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Dr Helen Shih on Low-Grade Gliomas: Wait or Treat?


Helen Shih, MD, MS, MPH, FASTRO, Massachusetts General Hospital, weighs the risks and benefits of treating or postponing treatment of low-grade gliomas.

Helen Shih, MD, MS, MPH, FASTRO, medical director, MGH Proton Therapy Centers; director, CNS & Eye Service; and program Director, Proton Therapy Fellowship, Massachusetts General Hospital, weighs the risks and benefits of treating or postponing treatment of low-grade gliomas.


What risks have you seen associated with treating or waiting to treat patients with low-grade gliomas?

It's geography, it's the location. So some parts of the brain are relatively safe to treat, other parts of the brain are near radiation-sensitive structures. And if the radiation dose that's needed to treat a tumor is very close to a radiation-sensitive structure, there's a risk of injuring or impairing the function of something else, such as hearing or vision, or it can just lead to symptoms of like—if we’re treating a larger area or near certain areas—you can have a higher risk of nausea, feeling unwell.

Most of those symptoms during the time of radiation are temporary, thankfully, and do resolve. Even things like hair loss, you know, the hair, the scalp, the hair follicles will determine whether or not hair loss during radiation is going to be temporary or permanent, or something in between. So a lot of it depends on location.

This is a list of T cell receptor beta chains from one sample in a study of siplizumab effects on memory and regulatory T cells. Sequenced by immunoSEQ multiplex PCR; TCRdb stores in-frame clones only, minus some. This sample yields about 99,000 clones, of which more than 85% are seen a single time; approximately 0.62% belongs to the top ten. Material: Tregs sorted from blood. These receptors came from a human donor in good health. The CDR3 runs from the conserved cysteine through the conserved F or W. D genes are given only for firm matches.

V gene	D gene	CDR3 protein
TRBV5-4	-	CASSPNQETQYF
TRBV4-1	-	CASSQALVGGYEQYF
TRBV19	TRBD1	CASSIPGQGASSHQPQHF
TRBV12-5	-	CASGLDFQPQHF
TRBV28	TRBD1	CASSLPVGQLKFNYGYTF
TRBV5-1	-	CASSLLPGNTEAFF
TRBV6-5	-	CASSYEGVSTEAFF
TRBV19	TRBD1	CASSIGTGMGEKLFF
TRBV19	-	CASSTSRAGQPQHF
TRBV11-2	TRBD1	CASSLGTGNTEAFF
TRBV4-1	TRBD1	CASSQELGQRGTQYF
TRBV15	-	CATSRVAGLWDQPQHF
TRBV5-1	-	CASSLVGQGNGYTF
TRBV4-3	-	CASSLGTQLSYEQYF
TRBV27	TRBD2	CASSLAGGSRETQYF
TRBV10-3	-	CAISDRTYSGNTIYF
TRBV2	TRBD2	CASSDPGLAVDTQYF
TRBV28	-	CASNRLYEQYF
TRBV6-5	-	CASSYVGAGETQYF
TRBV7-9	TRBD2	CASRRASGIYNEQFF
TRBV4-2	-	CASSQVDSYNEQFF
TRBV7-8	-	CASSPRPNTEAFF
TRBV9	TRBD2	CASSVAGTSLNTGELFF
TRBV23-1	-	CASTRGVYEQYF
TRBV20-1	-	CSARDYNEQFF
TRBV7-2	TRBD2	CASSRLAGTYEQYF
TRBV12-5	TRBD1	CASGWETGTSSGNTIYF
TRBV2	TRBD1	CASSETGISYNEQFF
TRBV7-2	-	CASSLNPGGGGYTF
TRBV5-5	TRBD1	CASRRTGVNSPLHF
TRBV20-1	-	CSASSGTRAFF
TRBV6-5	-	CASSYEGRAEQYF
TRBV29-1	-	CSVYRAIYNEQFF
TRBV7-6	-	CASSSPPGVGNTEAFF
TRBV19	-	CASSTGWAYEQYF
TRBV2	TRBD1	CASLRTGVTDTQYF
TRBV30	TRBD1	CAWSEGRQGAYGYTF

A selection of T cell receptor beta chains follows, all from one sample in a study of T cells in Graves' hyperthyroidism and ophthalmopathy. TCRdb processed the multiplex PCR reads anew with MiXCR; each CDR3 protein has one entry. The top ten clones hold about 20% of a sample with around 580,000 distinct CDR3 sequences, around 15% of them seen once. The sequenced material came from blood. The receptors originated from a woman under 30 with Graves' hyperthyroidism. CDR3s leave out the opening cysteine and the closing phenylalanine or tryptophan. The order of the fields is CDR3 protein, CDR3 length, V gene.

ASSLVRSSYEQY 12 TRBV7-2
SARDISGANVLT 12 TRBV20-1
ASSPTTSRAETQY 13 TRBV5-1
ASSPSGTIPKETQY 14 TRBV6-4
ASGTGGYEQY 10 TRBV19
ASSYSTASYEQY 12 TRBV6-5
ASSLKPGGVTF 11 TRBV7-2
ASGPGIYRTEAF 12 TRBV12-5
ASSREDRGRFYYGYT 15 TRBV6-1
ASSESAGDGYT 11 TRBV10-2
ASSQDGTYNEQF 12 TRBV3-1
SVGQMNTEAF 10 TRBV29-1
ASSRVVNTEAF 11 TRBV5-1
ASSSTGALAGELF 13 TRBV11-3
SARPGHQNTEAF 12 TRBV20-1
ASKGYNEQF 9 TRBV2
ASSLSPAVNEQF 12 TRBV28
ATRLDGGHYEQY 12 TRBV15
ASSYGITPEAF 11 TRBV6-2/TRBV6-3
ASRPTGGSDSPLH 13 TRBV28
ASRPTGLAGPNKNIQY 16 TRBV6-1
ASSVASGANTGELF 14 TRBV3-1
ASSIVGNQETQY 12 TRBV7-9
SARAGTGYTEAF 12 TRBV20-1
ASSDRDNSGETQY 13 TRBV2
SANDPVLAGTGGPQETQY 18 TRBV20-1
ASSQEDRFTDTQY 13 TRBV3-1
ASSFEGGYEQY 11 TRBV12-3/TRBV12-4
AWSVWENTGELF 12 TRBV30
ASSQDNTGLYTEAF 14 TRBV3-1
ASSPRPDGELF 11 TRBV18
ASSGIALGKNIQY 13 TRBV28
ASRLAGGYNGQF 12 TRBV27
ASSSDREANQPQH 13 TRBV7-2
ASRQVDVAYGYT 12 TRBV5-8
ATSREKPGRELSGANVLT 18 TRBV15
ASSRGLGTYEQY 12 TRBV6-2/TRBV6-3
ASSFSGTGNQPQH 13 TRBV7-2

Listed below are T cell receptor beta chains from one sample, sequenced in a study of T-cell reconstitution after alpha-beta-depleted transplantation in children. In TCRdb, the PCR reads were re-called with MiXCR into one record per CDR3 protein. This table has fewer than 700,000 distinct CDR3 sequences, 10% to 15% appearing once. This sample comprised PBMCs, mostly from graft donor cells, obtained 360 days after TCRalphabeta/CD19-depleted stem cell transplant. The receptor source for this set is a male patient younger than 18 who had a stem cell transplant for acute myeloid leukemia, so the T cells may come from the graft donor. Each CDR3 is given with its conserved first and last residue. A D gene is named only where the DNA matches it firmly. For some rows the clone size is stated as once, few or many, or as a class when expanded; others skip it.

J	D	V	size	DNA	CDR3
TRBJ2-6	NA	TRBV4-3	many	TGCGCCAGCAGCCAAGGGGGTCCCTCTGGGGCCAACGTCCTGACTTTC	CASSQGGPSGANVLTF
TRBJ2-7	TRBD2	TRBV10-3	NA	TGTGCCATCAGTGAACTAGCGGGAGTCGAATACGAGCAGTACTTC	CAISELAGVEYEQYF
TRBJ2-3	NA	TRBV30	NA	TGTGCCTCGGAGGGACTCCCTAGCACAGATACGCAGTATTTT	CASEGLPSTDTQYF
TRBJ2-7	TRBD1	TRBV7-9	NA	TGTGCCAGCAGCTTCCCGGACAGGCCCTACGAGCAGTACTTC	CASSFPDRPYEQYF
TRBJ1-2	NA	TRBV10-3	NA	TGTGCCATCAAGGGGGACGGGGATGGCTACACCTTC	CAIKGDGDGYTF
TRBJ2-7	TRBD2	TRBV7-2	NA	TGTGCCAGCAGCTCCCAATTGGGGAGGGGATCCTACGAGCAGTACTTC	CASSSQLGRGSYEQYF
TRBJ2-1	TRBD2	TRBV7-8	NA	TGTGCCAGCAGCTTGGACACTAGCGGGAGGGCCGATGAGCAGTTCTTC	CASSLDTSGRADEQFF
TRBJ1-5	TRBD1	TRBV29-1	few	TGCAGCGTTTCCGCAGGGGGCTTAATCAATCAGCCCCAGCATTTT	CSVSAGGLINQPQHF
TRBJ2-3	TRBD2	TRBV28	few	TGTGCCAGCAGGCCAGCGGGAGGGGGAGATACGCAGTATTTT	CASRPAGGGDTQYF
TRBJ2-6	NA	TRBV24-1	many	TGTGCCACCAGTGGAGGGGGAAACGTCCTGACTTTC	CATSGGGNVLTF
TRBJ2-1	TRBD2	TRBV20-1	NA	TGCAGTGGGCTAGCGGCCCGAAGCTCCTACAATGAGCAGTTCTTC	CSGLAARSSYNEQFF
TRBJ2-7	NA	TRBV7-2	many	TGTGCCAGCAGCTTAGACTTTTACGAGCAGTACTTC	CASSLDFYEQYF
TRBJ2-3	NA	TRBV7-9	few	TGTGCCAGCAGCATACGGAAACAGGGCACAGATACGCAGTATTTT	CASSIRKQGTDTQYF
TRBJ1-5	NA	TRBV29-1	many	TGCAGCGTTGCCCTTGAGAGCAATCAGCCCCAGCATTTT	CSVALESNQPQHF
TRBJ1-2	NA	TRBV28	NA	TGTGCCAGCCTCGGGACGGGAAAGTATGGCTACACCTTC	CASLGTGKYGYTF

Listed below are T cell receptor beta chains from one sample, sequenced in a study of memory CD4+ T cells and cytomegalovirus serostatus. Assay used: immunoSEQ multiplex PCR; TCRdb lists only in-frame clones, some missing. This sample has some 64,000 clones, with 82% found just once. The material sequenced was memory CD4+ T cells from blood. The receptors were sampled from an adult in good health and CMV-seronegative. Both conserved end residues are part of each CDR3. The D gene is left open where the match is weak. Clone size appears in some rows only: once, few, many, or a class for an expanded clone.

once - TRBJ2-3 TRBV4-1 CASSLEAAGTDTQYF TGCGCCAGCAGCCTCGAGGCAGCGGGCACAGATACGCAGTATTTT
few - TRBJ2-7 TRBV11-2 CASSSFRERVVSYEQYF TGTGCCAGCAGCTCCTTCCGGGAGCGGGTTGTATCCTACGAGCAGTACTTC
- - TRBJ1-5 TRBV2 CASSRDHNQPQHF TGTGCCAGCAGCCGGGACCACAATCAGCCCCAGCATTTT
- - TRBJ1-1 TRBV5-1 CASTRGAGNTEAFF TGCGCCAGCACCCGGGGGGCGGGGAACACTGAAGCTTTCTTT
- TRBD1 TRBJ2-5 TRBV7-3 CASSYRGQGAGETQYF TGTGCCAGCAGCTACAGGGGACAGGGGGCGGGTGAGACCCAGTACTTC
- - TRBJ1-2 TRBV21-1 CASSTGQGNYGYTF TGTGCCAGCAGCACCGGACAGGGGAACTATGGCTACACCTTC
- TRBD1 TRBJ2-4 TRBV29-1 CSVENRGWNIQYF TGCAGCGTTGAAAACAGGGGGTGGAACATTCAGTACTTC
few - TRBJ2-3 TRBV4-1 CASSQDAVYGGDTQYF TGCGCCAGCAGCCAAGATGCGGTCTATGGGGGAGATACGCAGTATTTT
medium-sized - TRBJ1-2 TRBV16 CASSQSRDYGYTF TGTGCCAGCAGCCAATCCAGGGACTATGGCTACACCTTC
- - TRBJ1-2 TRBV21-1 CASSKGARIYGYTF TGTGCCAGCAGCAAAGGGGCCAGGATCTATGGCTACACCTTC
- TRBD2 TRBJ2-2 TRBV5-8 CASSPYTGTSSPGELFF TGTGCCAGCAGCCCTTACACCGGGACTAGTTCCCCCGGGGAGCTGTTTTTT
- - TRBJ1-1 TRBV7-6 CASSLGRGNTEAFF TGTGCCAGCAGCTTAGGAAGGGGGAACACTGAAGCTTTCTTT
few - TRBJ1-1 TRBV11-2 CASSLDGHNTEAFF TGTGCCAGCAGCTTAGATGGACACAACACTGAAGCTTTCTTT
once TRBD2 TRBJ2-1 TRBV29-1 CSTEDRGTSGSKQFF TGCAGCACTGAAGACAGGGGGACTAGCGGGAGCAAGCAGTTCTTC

I think another consideration is when you see someone with a low-grade glioma at the first diagnosis, that's the smallest the tumor is ever going to be. Some of the treatments may be able to reduce the density of the tumor and kill off tumor cells, so that there is literally less tumor cells, but the footprint of where the tumor extends to tends to be the same, and then over time it will increase, as it tends to spread beyond the initial volume at time of initial diagnosis. So if you wait on giving radiation treatment, sometimes it's a good thing because you're delaying or avoiding side effects associated with radiation.

But on the flip side, it can also grow beyond the initial volume and then you eventually get radiation. You can actually have more side effects if it's now growing toward, for example, the pituitary gland, which it wasn't at initially, and if that later involves collateral radiation of the pituitary gland, that can cause hormonal or endocrine problems that may not have occurred if you treated the patient first diagnosis.

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